SLB Help Needed

Unanswered Question
Mar 17th, 2008

Hi, folks:

This is my situation and I am hoping some of you can help me.

I am at a client site and they are trying to get SLB to work.

I have this problem too.
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Kevin Dorrell Tue, 03/18/2008 - 00:57


I have not got much experience with SLB, but I did do an exercise on it recently, so I compared my config with yours. The most glaring difference is that in my config I have nat server in the ip slb serverfarm section.

Not much to go on, I'm afraid, but you could try it.

Kevin Dorrell


lamav Tue, 03/18/2008 - 02:35

OK, Kevin. Thanks for caring enough to try to help me.

I do think that GLBP will not work with SLB and that HSRP should be configured instead. And of course, they need to configure the second switch for SLB!

I saw some questions on SLB within the last 2 weeks on here that generated a lot of responses, so I really thought I would get more feedback.

Kevin Dorrell Tue, 03/18/2008 - 03:04


On the issue about HSRP and GLBP, I'm not sure why one would support SLB and not the other, unless of course you are going all the way and implementing stateful NAT. I have an idea that HSRP supports stateful NAT but GLBP does not. The question is, can you do stateful SLB (which after all is a type of NAT)? If so, that could be the constraint that rules out GLBP.

When you work it out, could you post back please - I would be interested to hear how the story ends.

Kevin Dorrell


lamav Tue, 03/18/2008 - 03:09

Well, I think the load balancing feature of GLBP interferes with the proper operation of SLB. That is why I think it wont work.

I am not doing any NATing. Its a pretty simple (or should be) setup really.

I just want to create a virtual server for a server farm group and leave the default load balancing method (round robin).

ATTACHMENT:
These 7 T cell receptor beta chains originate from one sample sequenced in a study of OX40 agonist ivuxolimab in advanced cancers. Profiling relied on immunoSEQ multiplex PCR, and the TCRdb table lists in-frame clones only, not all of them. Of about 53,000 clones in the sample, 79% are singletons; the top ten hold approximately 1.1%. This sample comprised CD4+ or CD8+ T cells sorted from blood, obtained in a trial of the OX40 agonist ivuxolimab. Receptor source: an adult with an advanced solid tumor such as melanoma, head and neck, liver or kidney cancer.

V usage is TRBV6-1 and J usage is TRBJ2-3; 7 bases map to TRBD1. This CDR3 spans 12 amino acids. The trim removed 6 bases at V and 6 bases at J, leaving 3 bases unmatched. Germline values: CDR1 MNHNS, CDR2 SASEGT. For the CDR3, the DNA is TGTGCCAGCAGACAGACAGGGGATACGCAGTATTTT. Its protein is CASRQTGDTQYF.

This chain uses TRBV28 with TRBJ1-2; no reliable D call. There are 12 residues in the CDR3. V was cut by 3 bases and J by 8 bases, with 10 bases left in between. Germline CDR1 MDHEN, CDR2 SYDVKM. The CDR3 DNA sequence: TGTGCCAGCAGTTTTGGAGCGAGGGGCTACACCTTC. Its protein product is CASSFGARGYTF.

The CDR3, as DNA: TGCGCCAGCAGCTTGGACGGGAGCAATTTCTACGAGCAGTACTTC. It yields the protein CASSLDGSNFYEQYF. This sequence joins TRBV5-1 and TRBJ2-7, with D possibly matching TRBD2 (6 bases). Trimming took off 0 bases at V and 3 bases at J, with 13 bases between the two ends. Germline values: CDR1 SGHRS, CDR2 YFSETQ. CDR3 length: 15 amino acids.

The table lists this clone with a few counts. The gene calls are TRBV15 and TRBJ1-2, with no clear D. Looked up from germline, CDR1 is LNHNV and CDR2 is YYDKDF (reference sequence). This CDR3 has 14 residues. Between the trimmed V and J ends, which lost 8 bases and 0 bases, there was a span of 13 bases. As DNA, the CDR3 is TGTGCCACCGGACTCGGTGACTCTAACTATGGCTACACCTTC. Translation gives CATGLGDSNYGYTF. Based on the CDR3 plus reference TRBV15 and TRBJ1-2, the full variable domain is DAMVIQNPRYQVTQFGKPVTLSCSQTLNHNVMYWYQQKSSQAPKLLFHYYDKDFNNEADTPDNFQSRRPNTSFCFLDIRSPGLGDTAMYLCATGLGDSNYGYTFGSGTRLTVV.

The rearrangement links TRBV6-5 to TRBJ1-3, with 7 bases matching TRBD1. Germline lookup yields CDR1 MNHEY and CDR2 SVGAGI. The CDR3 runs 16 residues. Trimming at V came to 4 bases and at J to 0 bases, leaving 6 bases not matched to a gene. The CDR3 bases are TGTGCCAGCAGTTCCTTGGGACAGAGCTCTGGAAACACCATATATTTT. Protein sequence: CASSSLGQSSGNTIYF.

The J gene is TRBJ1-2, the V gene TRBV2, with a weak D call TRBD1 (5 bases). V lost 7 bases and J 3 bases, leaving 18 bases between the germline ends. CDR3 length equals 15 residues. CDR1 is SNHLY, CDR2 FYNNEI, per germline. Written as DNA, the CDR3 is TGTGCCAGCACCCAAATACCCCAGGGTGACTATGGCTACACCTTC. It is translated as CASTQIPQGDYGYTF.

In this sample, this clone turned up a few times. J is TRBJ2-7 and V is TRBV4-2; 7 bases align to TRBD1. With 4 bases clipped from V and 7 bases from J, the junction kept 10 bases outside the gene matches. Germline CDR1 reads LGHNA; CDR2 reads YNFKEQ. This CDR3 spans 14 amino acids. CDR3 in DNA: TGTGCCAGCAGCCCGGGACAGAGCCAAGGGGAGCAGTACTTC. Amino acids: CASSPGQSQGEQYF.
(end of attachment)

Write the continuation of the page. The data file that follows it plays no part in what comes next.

Besides having to use HSRP, I think that only one switch can act as the HSRP active router for all vlans, otherwise asymmetric routing will occur.

[EDIT] As an aside, I think that SLB is process switched, not CEF switched. Wondering if that is correct...?

Hoping someone else has experience with this...


lamav Tue, 03/18/2008 - 18:41


The answer is that you cant use GLBP with SLB because GLBP uses asymmetric routing by design. With SLB, since its stateful, you must route the traffic through the same SLB switch in both directions, otherwise, you get groken connections. In short, the traffic path must be deterministic, where GLBP inherently injects some unpredictability.



Kevin Dorrell Wed, 03/19/2008 - 01:24


Thank you, that is interesting, and somewhere on the lines I was thinking of.

I'm sure you are already aware that with normal NAT, there is the stateful NAT feature which allows stateful NAT through two synchonised routers, and therefore can handle asymetric routing.

Stateful NAT can also handle HSRP. That is, it can synchronise the NAT on two HSRP-redundant routers so that in the event of an HSRP failover you do not lose your existing sessions. But I'm not sure if stateful NAT supports GLBP.

Now, with SLB: does SLB have a stateful synchronisation option like normal NAT? In the event of an HSRP (or GLBP) failover, you lose all your current translations.

Kevin Dorrell


lamav Wed, 03/19/2008 - 07:21

Good morning, Kevin:

I am aware of stateful NAT and you were thinking along the correct lines when you were thinking about statefulness. SLB is also stateful and maintains a connection table -- sort of looks like a NAT table, in fact. Thats why it cannot work with asymmetric routing. If it receives a packet on the return trip from a source other than the source in its connection table, it will drop the packet.

Anyway, yes, there is a mechanism to pass stateful information between SLB switches for failover. Its called Stateful Backup. And it will help reconvergence after an SLB switch failover.

As an aside, SLB is NOT a supported protocol for SSO redundancy. So state information will NOT be kept if you depend on the SSO mechanism when you run dual SUPs.




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